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Bear Viewing In Lake Clark

The diverse ecosystem of Lake Clark National Park provides an ideal habitat for both brown bears and black bears. Chininita Bay, Crescent Lake and Silver Salmon Creek stand out as the park’s renowned bear viewing locations. Some of these areas witness early runs of pink, chum, and sockeye salmon, acting as a powerful magnet for bears traveling from hundreds of miles away. In preparation for the upcoming winter hibernation, these bears seize every opportunity to build up their weight. Lake Clark Lodge extends bear viewing experiences to more remote and off-the-grid locations, providing guests with unique and secluded encounters.

Bear stalking sockeye salmon in Lake Clark

Katmai Bear Viewing 

Katmai National Park was established in 1918 and is roughly 50 miles from Lake Clark National Park. It’s known for its dense brown bear population and world renown site at Brooks Falls. It's one of the most iconic bear-viewing locations in the world. Brooks Camp is a hot spot for bears during the salmon run which stretches from mid-june throughout September. Dedicated bear viewing platforms provide a secure and unobtrusive vantage point, allowing observers to witness bears fishing in their natural habitat. 

This location offers a captivating spectacle as brown bears skillfully catch salmon leaping up the falls. For wildlife photographers, capturing this moment should undoubtedly be on their bucket list. As you prepare for your journey, you have the opportunity to observe these bears live through the park service webcams, adding an exciting preview to your upcoming adventure.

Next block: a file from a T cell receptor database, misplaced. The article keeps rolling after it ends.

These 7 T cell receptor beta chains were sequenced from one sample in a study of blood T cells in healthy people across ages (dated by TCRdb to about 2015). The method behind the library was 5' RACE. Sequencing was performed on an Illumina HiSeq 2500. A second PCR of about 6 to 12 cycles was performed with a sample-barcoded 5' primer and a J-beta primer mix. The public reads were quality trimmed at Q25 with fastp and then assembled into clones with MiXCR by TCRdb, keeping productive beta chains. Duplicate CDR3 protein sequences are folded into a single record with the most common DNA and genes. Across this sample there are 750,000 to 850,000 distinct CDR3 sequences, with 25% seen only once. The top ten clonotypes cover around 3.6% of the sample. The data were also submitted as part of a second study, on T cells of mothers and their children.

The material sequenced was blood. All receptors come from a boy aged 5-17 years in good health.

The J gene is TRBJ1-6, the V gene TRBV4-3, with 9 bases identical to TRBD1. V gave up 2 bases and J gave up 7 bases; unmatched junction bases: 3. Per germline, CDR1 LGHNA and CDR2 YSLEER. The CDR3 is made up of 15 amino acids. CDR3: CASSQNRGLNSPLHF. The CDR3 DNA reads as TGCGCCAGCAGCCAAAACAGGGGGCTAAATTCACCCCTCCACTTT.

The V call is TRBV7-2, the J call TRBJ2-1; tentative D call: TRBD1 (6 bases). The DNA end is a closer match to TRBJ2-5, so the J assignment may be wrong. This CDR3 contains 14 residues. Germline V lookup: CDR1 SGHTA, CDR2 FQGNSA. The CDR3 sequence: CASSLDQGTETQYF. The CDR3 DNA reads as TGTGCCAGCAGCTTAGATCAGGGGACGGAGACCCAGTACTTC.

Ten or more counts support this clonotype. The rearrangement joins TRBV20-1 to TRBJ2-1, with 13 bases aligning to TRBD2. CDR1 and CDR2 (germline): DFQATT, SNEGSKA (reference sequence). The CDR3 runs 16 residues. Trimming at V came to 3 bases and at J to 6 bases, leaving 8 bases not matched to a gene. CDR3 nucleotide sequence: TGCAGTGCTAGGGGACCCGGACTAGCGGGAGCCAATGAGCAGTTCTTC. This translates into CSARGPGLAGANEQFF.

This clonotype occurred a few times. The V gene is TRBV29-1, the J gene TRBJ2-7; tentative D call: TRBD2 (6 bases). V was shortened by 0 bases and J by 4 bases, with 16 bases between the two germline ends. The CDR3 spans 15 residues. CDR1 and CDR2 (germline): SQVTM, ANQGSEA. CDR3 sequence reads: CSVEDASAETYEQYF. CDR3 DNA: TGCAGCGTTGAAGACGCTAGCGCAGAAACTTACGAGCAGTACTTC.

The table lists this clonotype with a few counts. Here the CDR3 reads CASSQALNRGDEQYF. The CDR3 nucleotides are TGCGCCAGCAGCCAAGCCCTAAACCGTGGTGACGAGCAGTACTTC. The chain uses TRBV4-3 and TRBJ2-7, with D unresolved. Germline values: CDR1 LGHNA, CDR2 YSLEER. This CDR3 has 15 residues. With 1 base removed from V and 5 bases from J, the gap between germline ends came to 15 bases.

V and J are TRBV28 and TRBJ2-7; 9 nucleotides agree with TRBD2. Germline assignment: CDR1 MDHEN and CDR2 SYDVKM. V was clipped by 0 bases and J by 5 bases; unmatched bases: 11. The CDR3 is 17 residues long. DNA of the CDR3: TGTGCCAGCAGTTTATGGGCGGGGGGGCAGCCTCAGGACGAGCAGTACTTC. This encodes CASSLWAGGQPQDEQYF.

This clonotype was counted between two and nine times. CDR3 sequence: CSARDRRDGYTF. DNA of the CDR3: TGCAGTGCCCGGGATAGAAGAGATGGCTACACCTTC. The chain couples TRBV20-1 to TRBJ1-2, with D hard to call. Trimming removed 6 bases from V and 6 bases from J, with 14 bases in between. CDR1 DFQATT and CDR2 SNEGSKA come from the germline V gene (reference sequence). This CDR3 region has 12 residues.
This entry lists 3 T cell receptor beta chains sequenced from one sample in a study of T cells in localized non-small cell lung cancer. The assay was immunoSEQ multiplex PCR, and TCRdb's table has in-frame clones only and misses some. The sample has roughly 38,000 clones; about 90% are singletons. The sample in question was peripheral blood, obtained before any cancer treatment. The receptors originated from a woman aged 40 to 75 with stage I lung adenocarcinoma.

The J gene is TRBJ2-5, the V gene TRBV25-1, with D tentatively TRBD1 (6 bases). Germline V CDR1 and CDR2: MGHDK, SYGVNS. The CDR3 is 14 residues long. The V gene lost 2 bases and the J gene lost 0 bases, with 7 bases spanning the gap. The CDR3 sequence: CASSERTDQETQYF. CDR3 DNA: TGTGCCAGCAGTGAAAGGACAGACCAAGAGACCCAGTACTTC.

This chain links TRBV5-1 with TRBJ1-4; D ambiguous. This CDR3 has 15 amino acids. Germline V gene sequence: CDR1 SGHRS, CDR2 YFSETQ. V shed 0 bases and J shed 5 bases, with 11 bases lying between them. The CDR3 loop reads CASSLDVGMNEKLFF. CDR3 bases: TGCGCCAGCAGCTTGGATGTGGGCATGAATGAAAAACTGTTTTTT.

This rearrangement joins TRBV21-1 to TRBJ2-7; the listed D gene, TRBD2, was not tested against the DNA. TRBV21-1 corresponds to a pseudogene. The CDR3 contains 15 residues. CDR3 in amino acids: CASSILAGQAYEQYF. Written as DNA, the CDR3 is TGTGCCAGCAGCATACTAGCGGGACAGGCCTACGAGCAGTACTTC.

In addition to Brooks Falls, there are several other lesser known bear viewing locations inside of Katmai National Park that we can visit with our guests. There are a few river corridors that offer a unique bear viewing experience that Lake Clark Lodge guests can hike or float. There are also Katmai coast locations that have excellent bear viewing  depending on the time of the year.

Brown bear snorkeling for salmon
Dozens of brown bears fishing at Brooks Falls
Chunky brown bear walking across moraine creek

Are Alaska Brown Bears & Grizzly Bears the same?

Don’t be misled. While they belong to the same species, they are technically distinct subspecies. Brown bears are generally larger, thriving in coastal regions and sustaining themselves on marine-derived resources such as salmon and razor clams. On the other hand, grizzly bears are commonly found inland, relying on a diet of berries, sedge grass, and, when the chance arises, they may prey on moose, caribou, and other mammals. 

Sow brown bear with a radio collar and cubs in Katmai National Park
The Experience

Bear viewing is simply the act of going on a trip to watch, observe and photograph them in nature. Lake Clark and Katmai National Parks stand out as two of Alaska’s premiere bear-viewing destinations, both conveniently accessible from Lake Clark Lodge. 

Observing Bear Behavior